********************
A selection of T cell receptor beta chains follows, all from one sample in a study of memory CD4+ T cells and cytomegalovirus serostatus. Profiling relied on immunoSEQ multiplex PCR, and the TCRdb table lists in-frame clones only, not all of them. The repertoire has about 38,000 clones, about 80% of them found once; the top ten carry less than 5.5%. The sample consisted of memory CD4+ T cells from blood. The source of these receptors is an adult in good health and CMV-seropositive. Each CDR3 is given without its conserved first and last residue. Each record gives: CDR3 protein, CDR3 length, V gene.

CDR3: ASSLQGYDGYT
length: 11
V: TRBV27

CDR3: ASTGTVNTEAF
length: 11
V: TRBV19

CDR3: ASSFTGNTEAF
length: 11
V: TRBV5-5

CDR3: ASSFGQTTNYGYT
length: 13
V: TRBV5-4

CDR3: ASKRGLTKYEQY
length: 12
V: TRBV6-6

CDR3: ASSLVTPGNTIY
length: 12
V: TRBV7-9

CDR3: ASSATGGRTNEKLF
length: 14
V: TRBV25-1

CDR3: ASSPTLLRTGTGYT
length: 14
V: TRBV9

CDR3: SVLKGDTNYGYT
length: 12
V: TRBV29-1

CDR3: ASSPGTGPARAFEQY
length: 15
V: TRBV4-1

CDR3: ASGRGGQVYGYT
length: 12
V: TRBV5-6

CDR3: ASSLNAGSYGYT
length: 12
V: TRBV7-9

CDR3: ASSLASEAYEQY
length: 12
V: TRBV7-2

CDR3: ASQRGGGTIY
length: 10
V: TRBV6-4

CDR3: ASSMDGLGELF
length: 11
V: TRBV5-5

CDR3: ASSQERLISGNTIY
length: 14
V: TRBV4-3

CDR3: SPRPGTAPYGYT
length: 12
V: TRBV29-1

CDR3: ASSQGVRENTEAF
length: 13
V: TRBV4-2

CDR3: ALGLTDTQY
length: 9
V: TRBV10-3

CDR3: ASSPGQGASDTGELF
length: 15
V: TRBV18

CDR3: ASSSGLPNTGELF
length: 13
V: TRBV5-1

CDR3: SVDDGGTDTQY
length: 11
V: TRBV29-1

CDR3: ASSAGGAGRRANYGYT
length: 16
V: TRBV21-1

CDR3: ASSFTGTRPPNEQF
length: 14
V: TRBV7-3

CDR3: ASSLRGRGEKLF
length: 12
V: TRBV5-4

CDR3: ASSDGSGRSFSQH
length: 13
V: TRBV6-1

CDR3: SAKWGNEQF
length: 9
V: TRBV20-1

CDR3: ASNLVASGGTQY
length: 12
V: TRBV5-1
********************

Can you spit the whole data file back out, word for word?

A selection of T cell receptor beta chains follows, all from one sample in a study of memory CD4+ T cells and cytomegalovirus serostatus. Profiling relied on immunoSEQ multiplex PCR, and the TCRdb table lists in-frame clones only, not all of them. The repertoire has about 38,000 clones, about 80% of them found once; the top ten carry less than 5.5%. The sample consisted of memory CD4+ T cells from blood. The source of these receptors is an adult in good health and CMV-seropositive. Each CDR3 is given without its conserved first and last residue. Each record gives: CDR3 protein, CDR3 length, V gene.

CDR3: ASSLQGYDGYT
length: 11
V: TRBV27

CDR3: ASTGTVNTEAF
length: 11
V: TRBV19

CDR3: ASSFTGNTEAF
length: 11
V: TRBV5-5

CDR3: ASSFGQTTNYGYT
length: 13
V: TRBV5-4

CDR3: ASKRGLTKYEQY
length: 12
V: TRBV6-6

CDR3: ASSLVTPGNTIY
length: 12
V: TRBV7-9

CDR3: ASSATGGRTNEKLF
length: 14
V: TRBV25-1

CDR3: ASSPTLLRTGTGYT
length: 14
V: TRBV9

CDR3: SVLKGDTNYGYT
length: 12
V: TRBV29-1

CDR3: ASSPGTGPARAFEQY
length: 15
V: TRBV4-1

CDR3: ASGRGGQVYGYT
length: 12
V: TRBV5-6

CDR3: ASSLNAGSYGYT
length: 12
V: TRBV7-9

CDR3: ASSLASEAYEQY
length: 12
V: TRBV7-2

CDR3: ASQRGGGTIY
length: 10
V: TRBV6-4

CDR3: ASSMDGLGELF
length: 11
V: TRBV5-5

CDR3: ASSQERLISGNTIY
length: 14
V: TRBV4-3

CDR3: SPRPGTAPYGYT
length: 12
V: TRBV29-1

CDR3: ASSQGVRENTEAF
length: 13
V: TRBV4-2

CDR3: ALGLTDTQY
length: 9
V: TRBV10-3

CDR3: ASSPGQGASDTGELF
length: 15
V: TRBV18

CDR3: ASSSGLPNTGELF
length: 13
V: TRBV5-1

CDR3: SVDDGGTDTQY
length: 11
V: TRBV29-1

CDR3: ASSAGGAGRRANYGYT
length: 16
V: TRBV21-1

CDR3: ASSFTGTRPPNEQF
length: 14
V: TRBV7-3

CDR3: ASSLRGRGEKLF
length: 12
V: TRBV5-4

CDR3: ASSDGSGRSFSQH
length: 13
V: TRBV6-1

CDR3: SAKWGNEQF
length: 9
V: TRBV20-1

CDR3: ASNLVASGGTQY
length: 12
V: TRBV5-1